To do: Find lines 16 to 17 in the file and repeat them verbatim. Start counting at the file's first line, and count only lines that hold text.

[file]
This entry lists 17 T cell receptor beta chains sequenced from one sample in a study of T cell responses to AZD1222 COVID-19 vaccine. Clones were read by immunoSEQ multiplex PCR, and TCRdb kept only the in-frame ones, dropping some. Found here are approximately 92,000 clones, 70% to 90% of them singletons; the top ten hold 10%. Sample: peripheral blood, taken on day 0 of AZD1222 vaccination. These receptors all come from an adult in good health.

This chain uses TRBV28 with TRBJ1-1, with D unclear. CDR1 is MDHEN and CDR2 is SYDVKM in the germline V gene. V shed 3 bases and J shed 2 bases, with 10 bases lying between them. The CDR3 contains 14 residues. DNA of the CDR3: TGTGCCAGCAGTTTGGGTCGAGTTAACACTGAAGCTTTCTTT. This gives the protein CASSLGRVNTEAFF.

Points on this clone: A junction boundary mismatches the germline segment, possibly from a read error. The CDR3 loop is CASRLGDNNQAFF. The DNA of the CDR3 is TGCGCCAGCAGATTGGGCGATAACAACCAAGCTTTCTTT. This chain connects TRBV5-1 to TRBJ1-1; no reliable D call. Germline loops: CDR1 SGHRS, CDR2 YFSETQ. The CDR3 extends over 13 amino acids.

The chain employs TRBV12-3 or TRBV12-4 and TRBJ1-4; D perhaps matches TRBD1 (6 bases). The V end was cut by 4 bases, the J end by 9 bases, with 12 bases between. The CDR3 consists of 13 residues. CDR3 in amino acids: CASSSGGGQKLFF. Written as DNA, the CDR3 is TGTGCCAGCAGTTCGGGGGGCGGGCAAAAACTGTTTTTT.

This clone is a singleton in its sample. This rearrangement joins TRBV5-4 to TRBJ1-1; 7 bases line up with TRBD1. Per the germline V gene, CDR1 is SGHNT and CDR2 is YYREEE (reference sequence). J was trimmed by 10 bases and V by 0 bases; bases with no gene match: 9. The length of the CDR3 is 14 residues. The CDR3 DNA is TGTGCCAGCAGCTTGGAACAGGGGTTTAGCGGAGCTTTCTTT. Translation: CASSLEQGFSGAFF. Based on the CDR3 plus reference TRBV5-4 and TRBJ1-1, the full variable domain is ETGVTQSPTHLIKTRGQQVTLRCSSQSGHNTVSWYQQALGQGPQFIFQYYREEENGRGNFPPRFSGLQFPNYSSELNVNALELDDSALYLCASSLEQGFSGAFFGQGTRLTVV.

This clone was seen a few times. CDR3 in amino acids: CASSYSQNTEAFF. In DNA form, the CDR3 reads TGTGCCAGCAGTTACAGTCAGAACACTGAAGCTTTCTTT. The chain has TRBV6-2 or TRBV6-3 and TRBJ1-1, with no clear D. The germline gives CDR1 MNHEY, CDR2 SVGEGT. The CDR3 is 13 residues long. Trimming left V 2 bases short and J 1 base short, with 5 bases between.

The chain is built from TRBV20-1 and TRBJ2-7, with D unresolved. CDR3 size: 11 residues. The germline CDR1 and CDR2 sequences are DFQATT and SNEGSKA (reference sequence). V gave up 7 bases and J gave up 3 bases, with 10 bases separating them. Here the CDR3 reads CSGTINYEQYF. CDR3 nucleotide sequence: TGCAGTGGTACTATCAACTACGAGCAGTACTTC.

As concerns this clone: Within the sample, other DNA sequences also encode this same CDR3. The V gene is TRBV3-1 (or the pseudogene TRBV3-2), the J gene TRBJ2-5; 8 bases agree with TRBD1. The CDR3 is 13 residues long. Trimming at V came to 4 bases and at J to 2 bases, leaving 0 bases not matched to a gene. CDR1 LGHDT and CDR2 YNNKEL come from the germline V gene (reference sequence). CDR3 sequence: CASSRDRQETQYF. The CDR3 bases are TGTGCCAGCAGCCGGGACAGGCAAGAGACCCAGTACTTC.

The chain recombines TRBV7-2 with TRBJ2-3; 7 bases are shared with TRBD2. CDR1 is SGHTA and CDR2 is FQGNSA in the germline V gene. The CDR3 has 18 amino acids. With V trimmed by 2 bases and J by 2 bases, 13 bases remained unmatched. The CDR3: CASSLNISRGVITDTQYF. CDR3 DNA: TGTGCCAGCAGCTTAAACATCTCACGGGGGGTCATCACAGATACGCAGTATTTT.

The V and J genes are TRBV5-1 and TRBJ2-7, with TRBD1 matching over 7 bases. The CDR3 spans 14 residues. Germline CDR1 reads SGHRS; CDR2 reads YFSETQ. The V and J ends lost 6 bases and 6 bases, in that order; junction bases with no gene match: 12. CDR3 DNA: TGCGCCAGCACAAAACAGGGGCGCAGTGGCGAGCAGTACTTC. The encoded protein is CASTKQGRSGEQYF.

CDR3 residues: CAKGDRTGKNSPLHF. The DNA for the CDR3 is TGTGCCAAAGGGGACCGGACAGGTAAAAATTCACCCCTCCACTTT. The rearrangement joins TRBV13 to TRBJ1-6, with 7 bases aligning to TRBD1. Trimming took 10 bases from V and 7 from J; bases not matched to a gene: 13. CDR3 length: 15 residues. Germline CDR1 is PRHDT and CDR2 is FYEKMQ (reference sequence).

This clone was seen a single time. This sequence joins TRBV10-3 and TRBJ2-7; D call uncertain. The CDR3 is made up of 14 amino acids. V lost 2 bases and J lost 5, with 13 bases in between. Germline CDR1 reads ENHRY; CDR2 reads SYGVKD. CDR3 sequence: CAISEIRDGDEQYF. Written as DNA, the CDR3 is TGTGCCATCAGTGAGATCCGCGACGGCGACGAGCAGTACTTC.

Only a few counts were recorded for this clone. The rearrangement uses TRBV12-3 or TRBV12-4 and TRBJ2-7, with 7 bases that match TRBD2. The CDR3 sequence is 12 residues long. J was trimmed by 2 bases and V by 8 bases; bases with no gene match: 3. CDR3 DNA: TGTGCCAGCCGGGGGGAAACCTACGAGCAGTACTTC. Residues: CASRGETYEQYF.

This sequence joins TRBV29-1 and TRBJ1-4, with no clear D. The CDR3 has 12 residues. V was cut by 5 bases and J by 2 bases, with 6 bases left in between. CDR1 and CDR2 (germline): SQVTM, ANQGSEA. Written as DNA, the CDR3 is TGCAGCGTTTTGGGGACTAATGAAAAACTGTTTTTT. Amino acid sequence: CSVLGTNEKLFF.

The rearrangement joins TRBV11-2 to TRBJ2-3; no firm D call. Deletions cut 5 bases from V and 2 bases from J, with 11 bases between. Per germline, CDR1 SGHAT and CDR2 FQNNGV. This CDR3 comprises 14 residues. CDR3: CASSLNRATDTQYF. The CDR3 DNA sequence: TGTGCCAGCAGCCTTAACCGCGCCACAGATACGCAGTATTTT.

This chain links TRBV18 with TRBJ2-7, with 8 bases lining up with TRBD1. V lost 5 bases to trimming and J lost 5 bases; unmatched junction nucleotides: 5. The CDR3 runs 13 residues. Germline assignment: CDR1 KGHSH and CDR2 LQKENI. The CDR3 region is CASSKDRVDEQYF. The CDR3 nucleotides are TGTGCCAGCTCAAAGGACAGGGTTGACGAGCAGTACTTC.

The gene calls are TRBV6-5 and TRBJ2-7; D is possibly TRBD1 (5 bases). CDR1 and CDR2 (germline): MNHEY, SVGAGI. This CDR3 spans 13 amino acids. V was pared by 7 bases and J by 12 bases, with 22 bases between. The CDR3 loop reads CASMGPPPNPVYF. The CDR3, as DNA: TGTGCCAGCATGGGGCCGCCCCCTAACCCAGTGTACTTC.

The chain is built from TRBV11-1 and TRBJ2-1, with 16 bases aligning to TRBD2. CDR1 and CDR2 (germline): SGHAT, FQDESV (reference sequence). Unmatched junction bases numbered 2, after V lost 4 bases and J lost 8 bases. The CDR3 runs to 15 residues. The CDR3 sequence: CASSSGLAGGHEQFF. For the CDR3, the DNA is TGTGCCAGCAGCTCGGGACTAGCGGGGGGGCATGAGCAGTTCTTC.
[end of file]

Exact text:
This chain links TRBV18 with TRBJ2-7, with 8 bases lining up with TRBD1. V lost 5 bases to trimming and J lost 5 bases; unmatched junction nucleotides: 5. The CDR3 runs 13 residues. Germline assignment: CDR1 KGHSH and CDR2 LQKENI. The CDR3 region is CASSKDRVDEQYF. The CDR3 nucleotides are TGTGCCAGCTCAAAGGACAGGGTTGACGAGCAGTACTTC.

The gene calls are TRBV6-5 and TRBJ2-7; D is possibly TRBD1 (5 bases). CDR1 and CDR2 (germline): MNHEY, SVGAGI. This CDR3 spans 13 amino acids. V was pared by 7 bases and J by 12 bases, with 22 bases between. The CDR3 loop reads CASMGPPPNPVYF. The CDR3, as DNA: TGTGCCAGCATGGGGCCGCCCCCTAACCCAGTGTACTTC.